The Rashbam: Rabbi Samuel ben Asher (1085-1174 CE), a grandson of Rashi; lived in Northern France; worked from the plain meaning of the Hebrew text even when this contradicted established rabbinic interpretaton
Rashbam explains that "the text is framing a question - how could G-d lie? how could He change His mind?" Targum Onkelos is so shocked at even the suggestion that G-d could lie so changes the whole verse around to say "Not like the word of men is the word of G-d. Men speak and lie. Also unlike the deeds of the sons of flesh, who decide to do things but change their minds. He says and it is done and all His word are fulfilled." Who Is ...

Rashi: Rabbi Shlomo Yitzchaki (1040-1105 CE), French rabbi who wrote commentaries on the Torah, the Prophets and the Talmud, lived in Troyes where he founded a yeshiva in 1067; focuses on the plain meaning (p'shat) of the text, although sometimes quite cryptic in his brevity
Rashi seems to see Balaam mocking Balak, saying, "He has already sworn to bring them in and to give them the Land of the seven nations, and are you under the impression that you can kill them in the wilderness?" Rabbi Who Is ...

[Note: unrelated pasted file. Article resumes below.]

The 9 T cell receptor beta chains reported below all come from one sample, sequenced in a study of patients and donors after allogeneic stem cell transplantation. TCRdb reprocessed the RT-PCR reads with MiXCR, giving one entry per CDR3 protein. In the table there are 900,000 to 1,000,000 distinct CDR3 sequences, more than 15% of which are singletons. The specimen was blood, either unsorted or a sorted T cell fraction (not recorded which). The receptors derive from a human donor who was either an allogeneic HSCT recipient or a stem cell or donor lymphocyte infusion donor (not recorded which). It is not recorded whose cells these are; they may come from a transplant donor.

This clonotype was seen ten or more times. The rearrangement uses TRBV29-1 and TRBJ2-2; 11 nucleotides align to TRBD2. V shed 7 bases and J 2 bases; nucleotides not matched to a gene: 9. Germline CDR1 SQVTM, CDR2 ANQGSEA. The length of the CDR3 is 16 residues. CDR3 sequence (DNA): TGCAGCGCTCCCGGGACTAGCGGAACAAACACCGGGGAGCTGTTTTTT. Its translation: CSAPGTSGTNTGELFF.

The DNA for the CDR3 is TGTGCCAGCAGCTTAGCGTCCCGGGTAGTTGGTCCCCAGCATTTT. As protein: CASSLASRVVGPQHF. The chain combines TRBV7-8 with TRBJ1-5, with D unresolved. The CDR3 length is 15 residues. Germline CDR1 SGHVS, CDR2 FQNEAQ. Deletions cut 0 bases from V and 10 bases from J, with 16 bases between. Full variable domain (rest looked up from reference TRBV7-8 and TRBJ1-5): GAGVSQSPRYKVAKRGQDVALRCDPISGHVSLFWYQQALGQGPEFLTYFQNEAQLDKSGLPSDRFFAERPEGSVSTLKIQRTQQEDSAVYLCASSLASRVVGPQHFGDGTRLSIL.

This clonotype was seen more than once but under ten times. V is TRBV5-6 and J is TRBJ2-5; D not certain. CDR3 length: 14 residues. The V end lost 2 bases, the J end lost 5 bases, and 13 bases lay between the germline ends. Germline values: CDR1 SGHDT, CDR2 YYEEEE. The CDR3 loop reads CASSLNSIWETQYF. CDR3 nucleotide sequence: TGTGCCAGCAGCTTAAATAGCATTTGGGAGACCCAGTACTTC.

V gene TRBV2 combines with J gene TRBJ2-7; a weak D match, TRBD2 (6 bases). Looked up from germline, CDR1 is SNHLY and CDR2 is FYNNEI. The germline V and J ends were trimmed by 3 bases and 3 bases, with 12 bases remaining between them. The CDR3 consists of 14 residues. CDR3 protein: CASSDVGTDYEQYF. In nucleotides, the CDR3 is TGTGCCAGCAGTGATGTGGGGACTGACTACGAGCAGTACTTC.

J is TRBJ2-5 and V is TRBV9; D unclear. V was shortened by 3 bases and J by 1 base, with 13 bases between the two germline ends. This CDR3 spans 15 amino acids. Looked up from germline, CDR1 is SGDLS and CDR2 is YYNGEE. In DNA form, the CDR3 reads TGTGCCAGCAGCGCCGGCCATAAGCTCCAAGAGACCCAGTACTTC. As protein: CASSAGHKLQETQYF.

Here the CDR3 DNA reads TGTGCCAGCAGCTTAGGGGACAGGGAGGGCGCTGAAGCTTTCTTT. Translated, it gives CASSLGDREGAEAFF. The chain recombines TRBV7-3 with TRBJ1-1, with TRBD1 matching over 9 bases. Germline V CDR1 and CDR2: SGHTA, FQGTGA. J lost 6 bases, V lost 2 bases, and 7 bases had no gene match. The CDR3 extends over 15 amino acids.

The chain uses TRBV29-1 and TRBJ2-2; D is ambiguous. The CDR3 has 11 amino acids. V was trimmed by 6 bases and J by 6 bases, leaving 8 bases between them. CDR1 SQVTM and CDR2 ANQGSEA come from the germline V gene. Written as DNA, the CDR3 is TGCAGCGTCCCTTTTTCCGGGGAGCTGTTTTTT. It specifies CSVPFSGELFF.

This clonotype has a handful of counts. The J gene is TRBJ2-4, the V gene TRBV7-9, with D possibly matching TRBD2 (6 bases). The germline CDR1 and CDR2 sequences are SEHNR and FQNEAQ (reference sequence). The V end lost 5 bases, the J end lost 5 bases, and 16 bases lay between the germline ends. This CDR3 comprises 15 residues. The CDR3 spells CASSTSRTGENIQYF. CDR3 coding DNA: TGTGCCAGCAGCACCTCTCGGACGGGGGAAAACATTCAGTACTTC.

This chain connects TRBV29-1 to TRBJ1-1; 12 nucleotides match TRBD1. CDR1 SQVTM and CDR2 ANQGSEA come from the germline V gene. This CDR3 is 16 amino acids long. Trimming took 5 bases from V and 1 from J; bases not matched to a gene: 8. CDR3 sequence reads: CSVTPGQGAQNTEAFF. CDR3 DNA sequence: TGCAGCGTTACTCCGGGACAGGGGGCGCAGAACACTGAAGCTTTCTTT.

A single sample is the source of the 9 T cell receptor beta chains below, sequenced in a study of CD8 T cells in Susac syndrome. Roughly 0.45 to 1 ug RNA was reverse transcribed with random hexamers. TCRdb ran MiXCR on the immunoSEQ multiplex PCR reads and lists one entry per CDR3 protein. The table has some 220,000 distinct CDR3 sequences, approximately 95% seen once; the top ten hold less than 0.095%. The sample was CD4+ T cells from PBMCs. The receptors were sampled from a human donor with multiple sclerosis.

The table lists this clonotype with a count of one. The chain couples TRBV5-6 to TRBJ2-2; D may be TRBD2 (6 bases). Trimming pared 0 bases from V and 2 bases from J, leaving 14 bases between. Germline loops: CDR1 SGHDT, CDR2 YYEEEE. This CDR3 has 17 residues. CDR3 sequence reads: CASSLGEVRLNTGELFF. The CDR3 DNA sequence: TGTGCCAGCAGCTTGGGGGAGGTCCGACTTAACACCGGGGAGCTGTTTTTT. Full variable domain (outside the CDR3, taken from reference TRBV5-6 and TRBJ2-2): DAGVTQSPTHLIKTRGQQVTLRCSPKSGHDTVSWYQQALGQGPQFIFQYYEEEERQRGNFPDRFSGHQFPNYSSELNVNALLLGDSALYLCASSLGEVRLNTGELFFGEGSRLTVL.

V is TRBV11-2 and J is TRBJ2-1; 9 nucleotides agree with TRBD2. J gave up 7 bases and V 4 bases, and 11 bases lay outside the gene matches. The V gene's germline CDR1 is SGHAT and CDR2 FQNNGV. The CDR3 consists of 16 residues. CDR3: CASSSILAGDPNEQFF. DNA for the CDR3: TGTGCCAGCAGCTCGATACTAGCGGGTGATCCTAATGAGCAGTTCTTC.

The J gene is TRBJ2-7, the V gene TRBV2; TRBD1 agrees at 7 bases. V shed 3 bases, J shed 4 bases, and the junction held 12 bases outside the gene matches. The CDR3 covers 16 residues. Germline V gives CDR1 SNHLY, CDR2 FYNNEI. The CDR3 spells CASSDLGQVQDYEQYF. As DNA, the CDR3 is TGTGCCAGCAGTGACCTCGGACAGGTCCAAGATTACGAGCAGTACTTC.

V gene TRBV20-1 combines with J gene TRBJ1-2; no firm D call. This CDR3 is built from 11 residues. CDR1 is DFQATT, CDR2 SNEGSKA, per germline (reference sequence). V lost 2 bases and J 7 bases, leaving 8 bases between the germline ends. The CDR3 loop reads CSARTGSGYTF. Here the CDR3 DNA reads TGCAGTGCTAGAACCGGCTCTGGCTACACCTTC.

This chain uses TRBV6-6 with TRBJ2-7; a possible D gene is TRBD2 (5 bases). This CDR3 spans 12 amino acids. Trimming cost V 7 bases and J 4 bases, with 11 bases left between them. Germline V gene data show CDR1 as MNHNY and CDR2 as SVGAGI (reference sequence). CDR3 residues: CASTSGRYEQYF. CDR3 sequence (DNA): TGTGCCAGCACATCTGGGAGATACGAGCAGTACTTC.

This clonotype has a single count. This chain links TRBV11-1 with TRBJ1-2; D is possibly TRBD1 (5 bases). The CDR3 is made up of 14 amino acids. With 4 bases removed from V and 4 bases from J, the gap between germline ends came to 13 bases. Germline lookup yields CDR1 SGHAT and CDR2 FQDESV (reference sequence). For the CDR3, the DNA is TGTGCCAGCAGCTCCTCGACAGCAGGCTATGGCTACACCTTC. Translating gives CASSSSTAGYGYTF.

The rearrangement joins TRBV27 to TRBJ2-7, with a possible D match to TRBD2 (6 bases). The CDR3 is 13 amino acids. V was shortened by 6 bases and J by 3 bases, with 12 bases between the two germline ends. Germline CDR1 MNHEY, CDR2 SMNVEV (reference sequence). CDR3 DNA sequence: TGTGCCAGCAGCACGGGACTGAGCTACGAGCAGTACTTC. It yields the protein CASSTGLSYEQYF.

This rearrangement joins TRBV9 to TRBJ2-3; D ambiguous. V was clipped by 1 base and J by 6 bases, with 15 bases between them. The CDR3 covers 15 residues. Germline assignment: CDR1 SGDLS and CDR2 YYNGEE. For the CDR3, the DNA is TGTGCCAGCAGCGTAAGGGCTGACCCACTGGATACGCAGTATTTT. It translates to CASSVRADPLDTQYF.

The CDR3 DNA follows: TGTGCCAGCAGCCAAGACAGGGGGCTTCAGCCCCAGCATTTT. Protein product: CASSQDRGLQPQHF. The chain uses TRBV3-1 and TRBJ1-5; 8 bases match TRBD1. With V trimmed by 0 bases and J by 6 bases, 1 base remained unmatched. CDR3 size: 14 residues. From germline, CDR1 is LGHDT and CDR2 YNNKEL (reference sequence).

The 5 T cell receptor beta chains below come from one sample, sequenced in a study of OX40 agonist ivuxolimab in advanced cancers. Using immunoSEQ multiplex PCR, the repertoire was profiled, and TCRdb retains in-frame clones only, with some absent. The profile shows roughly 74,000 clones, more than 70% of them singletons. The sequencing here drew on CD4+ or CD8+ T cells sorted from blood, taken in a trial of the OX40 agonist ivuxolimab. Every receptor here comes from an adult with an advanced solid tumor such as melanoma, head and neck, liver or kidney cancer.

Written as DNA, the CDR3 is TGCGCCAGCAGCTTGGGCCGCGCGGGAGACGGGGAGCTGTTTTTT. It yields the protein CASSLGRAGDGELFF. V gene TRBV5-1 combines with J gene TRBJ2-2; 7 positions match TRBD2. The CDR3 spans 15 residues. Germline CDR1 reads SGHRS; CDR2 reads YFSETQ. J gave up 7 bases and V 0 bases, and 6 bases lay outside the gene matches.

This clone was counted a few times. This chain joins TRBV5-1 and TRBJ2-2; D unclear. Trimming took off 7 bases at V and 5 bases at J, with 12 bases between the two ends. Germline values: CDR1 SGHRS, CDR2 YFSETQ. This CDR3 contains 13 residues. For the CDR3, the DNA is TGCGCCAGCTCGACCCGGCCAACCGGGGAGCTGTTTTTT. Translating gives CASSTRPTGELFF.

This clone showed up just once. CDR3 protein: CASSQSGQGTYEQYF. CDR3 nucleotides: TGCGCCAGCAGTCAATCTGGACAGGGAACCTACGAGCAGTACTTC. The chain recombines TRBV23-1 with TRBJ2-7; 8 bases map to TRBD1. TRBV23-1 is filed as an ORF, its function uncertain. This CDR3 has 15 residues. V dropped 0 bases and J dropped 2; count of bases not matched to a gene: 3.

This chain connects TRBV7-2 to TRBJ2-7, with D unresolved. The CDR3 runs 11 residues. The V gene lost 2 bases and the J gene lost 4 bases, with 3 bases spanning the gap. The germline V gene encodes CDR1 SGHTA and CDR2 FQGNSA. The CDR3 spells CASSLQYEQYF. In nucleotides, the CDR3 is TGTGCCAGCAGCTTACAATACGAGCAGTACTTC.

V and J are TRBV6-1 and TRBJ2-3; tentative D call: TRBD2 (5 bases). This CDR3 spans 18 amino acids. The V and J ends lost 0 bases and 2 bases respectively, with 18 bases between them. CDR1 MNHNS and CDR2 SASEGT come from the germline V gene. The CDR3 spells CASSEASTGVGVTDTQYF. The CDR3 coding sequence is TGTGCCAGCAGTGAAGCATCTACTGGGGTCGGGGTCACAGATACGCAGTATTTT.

Hirsch: Rabbi Samson Raphael Hirsch (1808-1888 CE), German rabbi, author and educator; staunch opponent of the Reform movement in Germany and one of the fathers of Orthodox Judaism
Hirsch, on the other hand, is very definite: "G-d does not speak in the ambiguous words of the oracles. If G-d says that something is blessed, then it is blessed and there is no phase of it which is accessible to reverse. And if G-d has once said, He does not afterwards change His mind and give permission for the opposite." The phrase and comments remind one of G-d's question: "Shall I bring to the point of birth, and not give delivery?" (Isaiah 66:9, NASB).

The Who Is ...

Bekhor Shor: Joseph ben Isaac Bekhor Shor; a twelfth century French tosafist, commentator and poet; he lived in Orleans and was a pupil of the Rashbam and Rabbenu Tam; wrote a commentary to the Torah and made contributions to the Talmud commentaries; followed the p'shat method of interpretation in the style of Rashi, to the extent of rationalising many miracles